Jonathan Johnson, ex-chairman of Overstock’s board of directors, touched on the benefits of cryptocurrencies and noted the tremendous potential of blockchain-based technology. Despite the currently hemorrhaging market, he still sees a lot of advantages in utilizing cryptocurrencies over traditional credit card payments.
Better Than Credit Cards
Currently sitting on the Board of Directors of Overstock.com – a major online retailer accepting cryptocurrencies as a payment method — Jonathan Johnson shared his overtly positive sentiment towards virtual currencies and their underlying technology with Forbes.
According to Johnson, Overstock.com gets around 0.2 percent of its total revenue from cryptocurrencies. This percentage sums up to somewhere between $68,000 and $120,000 a week. The ex-chairman notes that this is a growing trend, despite the fact that the overall cryptocurrency market has been rapidly declining over the first half of 2018.
Overstock is partly known for being the first major online retailers to embrace bitcoin, and Johnson has frequently expressed his affinity towards the cryptocurrency. However, now that the market is correcting, one would expect to see signs of concern — if not negativity.
Yet, despite the volatility, Johnson remains entirely positive about cryptocurrencies as a form of payment.
For starters, he notes that accepting traditional credit card payments costs the company a pretty penny:
We pay a processing fee for credit cards, and we employ about 40 people in our fraud department. That’s a cost of doing business with credit cards.
At the same time, Johnson notes that cryptocurrencies don’t have any of the aforementioned issues — hence making it a whole lot cheaper to do business:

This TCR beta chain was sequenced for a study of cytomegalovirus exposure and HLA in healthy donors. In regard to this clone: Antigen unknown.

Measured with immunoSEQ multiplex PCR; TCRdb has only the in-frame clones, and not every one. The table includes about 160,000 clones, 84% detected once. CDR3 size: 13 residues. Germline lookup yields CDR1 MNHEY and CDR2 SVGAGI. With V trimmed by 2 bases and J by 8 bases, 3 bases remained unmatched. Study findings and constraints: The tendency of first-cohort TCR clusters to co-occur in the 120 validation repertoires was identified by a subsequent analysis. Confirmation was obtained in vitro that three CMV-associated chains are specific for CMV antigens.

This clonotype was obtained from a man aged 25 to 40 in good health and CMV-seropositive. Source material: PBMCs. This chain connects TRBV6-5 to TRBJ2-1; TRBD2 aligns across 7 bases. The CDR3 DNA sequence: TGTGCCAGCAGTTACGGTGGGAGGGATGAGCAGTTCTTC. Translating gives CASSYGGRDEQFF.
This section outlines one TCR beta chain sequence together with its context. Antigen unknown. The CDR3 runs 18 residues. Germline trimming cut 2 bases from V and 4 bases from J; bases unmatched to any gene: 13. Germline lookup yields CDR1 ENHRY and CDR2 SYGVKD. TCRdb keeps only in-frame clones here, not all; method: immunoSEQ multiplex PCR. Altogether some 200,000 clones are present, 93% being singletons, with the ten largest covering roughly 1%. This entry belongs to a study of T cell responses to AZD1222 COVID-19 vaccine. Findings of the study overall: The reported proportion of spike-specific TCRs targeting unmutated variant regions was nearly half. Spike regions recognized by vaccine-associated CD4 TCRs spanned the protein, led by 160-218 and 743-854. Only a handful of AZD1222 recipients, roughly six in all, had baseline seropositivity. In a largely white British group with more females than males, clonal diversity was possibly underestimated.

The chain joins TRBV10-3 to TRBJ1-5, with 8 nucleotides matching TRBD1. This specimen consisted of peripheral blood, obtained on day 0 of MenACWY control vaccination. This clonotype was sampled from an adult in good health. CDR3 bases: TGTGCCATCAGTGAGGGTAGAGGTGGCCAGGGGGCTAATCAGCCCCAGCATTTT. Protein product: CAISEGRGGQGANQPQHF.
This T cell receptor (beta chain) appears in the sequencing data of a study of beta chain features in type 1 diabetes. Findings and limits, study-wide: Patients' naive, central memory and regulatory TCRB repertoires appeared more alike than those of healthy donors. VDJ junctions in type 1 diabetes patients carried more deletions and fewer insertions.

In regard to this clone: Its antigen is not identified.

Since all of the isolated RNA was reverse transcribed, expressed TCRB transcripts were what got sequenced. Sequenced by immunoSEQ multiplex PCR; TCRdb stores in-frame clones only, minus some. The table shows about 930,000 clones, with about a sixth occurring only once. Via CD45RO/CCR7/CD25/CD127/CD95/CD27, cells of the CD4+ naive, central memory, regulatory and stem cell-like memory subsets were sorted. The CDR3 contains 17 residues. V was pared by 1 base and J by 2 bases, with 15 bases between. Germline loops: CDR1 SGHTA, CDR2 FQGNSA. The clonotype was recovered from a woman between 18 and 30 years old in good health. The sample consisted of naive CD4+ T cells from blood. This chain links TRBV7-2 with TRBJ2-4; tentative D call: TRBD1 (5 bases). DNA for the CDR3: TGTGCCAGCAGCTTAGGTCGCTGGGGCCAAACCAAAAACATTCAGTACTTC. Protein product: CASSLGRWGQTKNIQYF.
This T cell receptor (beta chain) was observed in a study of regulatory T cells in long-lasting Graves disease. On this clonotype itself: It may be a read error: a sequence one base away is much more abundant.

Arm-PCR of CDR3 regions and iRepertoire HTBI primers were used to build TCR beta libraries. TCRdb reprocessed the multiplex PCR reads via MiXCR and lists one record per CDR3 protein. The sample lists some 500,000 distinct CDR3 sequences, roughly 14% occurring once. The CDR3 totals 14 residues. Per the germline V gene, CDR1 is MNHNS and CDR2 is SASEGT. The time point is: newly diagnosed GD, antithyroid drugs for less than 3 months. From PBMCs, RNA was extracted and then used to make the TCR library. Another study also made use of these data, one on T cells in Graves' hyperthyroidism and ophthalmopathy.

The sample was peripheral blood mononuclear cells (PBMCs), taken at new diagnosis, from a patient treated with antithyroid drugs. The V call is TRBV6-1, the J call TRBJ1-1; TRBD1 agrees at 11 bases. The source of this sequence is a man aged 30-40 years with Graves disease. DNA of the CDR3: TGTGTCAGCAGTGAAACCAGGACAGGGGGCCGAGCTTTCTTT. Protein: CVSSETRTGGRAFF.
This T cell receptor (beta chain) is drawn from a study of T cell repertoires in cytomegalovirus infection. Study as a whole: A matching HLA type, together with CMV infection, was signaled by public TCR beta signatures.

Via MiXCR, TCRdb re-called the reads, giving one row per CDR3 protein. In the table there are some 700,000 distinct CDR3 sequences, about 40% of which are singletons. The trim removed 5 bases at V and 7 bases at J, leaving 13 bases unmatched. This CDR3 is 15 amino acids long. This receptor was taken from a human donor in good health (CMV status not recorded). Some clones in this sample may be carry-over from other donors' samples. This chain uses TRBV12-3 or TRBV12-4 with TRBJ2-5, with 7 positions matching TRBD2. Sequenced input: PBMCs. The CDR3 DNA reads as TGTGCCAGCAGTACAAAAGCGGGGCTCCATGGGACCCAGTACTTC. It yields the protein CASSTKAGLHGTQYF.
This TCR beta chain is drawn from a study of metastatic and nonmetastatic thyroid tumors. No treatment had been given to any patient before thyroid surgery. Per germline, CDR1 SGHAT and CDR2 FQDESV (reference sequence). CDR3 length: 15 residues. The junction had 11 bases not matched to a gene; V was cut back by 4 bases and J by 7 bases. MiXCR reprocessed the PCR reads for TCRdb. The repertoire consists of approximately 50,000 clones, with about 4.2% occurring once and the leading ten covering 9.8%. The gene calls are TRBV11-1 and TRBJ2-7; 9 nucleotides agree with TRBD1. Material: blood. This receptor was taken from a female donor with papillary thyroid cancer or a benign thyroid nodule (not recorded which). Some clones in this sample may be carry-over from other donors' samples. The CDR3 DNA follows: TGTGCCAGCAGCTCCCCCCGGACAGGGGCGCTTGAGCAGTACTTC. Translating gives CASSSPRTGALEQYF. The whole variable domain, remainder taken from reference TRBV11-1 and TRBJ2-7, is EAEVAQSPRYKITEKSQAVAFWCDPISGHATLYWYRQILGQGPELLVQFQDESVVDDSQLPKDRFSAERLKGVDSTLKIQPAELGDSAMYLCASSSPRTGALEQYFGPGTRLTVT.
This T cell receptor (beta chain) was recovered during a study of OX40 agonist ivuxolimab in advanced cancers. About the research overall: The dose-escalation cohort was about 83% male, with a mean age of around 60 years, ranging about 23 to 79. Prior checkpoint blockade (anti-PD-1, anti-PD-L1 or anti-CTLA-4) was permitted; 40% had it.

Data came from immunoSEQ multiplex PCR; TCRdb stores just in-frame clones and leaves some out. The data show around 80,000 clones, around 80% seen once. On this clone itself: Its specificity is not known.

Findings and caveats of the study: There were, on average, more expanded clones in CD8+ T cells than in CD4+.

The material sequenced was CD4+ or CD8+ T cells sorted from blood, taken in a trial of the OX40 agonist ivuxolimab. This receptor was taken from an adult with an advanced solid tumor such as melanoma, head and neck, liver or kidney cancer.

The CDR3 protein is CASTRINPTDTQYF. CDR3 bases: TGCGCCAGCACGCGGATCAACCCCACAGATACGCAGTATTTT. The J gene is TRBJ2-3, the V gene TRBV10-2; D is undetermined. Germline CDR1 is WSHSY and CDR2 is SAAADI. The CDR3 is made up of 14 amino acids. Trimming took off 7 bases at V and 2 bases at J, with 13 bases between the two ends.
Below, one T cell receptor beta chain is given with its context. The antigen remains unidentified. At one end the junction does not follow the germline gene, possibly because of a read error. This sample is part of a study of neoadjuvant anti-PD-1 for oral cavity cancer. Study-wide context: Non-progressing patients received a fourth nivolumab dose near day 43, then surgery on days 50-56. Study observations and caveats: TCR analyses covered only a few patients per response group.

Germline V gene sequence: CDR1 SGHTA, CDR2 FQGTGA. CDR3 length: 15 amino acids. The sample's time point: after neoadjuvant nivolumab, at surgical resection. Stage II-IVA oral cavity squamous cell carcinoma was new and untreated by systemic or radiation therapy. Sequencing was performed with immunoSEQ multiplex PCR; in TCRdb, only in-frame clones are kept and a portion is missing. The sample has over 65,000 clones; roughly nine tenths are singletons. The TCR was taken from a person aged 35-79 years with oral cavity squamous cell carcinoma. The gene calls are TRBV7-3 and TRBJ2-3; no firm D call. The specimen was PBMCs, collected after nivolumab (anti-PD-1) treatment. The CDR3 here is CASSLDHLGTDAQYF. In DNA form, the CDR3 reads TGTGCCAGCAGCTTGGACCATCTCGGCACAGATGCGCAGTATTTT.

When we take cryptocurrency, we have a very small transaction fee with Coinbase, much smaller than our credit card processing fee, and we have no fraud prevention department. It’s like a cash transaction. For us, that is a much cheaper way of doing business.
A Call for Regulatory Clarity
Johnson also conceded that he’s “not a fan of regulation.” So much so, in fact, that he believes blockchain-based technology shouldn’t be regulated.
Referring to initial coin offerings (ICOs) as means to gain capital, Johnson also pointed out that the government’s uncertainty is constraining capital formation methods and the further development of blockchain-based technology.
Still, Johnson also admits that some use cases may need further governance:
We should not be regulating this technology. If there are uses of it that need regulation, maybe.
To that point, the US Security and Exchange Commission (SEC) has been quite active on the matter of ICOs, outlining that they are obviously considered as securities. What is more, the regulatory agency also launched its very own mock ICO called HoweyCoins in an attempt to educate investors on the risks of investing in fraudulent ICOs.
Johnson commented on the mock ICO, saying that it caused more confusion than clarity.
However, the SEC has recently appointed Valerie Szczepanik as an Associate Director of the Division for Corporation Finance and Senior Advisor for Digital Assets and Innovation — meaning more regulatory clarity is likely on the way.